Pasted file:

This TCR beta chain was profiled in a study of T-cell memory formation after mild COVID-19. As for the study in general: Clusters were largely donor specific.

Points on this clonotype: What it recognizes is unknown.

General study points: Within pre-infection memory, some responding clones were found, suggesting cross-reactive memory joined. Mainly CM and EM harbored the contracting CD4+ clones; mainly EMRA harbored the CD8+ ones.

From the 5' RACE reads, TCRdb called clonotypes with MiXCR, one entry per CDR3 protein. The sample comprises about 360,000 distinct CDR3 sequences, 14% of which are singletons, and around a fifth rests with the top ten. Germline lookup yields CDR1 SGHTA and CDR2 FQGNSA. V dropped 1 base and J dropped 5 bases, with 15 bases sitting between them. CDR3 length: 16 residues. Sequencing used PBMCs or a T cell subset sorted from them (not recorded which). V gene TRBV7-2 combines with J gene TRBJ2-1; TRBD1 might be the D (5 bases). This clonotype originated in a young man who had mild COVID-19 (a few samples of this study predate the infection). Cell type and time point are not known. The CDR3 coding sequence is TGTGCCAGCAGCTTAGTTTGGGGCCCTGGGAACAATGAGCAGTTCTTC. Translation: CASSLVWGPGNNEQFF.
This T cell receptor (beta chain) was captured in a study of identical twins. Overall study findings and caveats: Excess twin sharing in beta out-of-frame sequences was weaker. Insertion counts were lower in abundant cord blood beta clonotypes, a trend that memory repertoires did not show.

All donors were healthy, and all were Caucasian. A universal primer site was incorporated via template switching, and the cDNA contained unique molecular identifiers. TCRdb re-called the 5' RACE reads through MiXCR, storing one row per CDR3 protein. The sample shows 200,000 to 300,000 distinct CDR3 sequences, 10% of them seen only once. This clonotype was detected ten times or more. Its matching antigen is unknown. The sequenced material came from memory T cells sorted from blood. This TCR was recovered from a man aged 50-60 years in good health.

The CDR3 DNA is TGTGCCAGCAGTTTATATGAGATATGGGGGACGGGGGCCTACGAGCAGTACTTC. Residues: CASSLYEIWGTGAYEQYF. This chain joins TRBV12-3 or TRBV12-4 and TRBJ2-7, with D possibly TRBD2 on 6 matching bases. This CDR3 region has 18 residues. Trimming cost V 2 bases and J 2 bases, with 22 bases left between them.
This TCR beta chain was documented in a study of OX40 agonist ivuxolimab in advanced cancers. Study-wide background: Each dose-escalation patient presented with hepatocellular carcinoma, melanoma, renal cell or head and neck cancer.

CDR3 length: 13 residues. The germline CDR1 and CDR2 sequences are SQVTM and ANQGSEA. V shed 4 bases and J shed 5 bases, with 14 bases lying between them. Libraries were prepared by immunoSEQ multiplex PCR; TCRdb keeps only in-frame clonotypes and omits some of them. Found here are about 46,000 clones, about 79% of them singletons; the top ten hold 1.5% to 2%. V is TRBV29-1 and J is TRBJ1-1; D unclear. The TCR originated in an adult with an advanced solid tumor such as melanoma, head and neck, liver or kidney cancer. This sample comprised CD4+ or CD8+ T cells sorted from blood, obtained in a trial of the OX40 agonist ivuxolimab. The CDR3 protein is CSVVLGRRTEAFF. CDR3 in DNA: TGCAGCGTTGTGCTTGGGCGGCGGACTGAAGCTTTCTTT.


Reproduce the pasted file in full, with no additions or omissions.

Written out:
This TCR beta chain was profiled in a study of T-cell memory formation after mild COVID-19. As for the study in general: Clusters were largely donor specific.

Points on this clonotype: What it recognizes is unknown.

General study points: Within pre-infection memory, some responding clones were found, suggesting cross-reactive memory joined. Mainly CM and EM harbored the contracting CD4+ clones; mainly EMRA harbored the CD8+ ones.

From the 5' RACE reads, TCRdb called clonotypes with MiXCR, one entry per CDR3 protein. The sample comprises about 360,000 distinct CDR3 sequences, 14% of which are singletons, and around a fifth rests with the top ten. Germline lookup yields CDR1 SGHTA and CDR2 FQGNSA. V dropped 1 base and J dropped 5 bases, with 15 bases sitting between them. CDR3 length: 16 residues. Sequencing used PBMCs or a T cell subset sorted from them (not recorded which). V gene TRBV7-2 combines with J gene TRBJ2-1; TRBD1 might be the D (5 bases). This clonotype originated in a young man who had mild COVID-19 (a few samples of this study predate the infection). Cell type and time point are not known. The CDR3 coding sequence is TGTGCCAGCAGCTTAGTTTGGGGCCCTGGGAACAATGAGCAGTTCTTC. Translation: CASSLVWGPGNNEQFF.
This T cell receptor (beta chain) was captured in a study of identical twins. Overall study findings and caveats: Excess twin sharing in beta out-of-frame sequences was weaker. Insertion counts were lower in abundant cord blood beta clonotypes, a trend that memory repertoires did not show.

All donors were healthy, and all were Caucasian. A universal primer site was incorporated via template switching, and the cDNA contained unique molecular identifiers. TCRdb re-called the 5' RACE reads through MiXCR, storing one row per CDR3 protein. The sample shows 200,000 to 300,000 distinct CDR3 sequences, 10% of them seen only once. This clonotype was detected ten times or more. Its matching antigen is unknown. The sequenced material came from memory T cells sorted from blood. This TCR was recovered from a man aged 50-60 years in good health.

The CDR3 DNA is TGTGCCAGCAGTTTATATGAGATATGGGGGACGGGGGCCTACGAGCAGTACTTC. Residues: CASSLYEIWGTGAYEQYF. This chain joins TRBV12-3 or TRBV12-4 and TRBJ2-7, with D possibly TRBD2 on 6 matching bases. This CDR3 region has 18 residues. Trimming cost V 2 bases and J 2 bases, with 22 bases left between them.
This TCR beta chain was documented in a study of OX40 agonist ivuxolimab in advanced cancers. Study-wide background: Each dose-escalation patient presented with hepatocellular carcinoma, melanoma, renal cell or head and neck cancer.

CDR3 length: 13 residues. The germline CDR1 and CDR2 sequences are SQVTM and ANQGSEA. V shed 4 bases and J shed 5 bases, with 14 bases lying between them. Libraries were prepared by immunoSEQ multiplex PCR; TCRdb keeps only in-frame clonotypes and omits some of them. Found here are about 46,000 clones, about 79% of them singletons; the top ten hold 1.5% to 2%. V is TRBV29-1 and J is TRBJ1-1; D unclear. The TCR originated in an adult with an advanced solid tumor such as melanoma, head and neck, liver or kidney cancer. This sample comprised CD4+ or CD8+ T cells sorted from blood, obtained in a trial of the OX40 agonist ivuxolimab. The CDR3 protein is CSVVLGRRTEAFF. CDR3 in DNA: TGCAGCGTTGTGCTTGGGCGGCGGACTGAAGCTTTCTTT.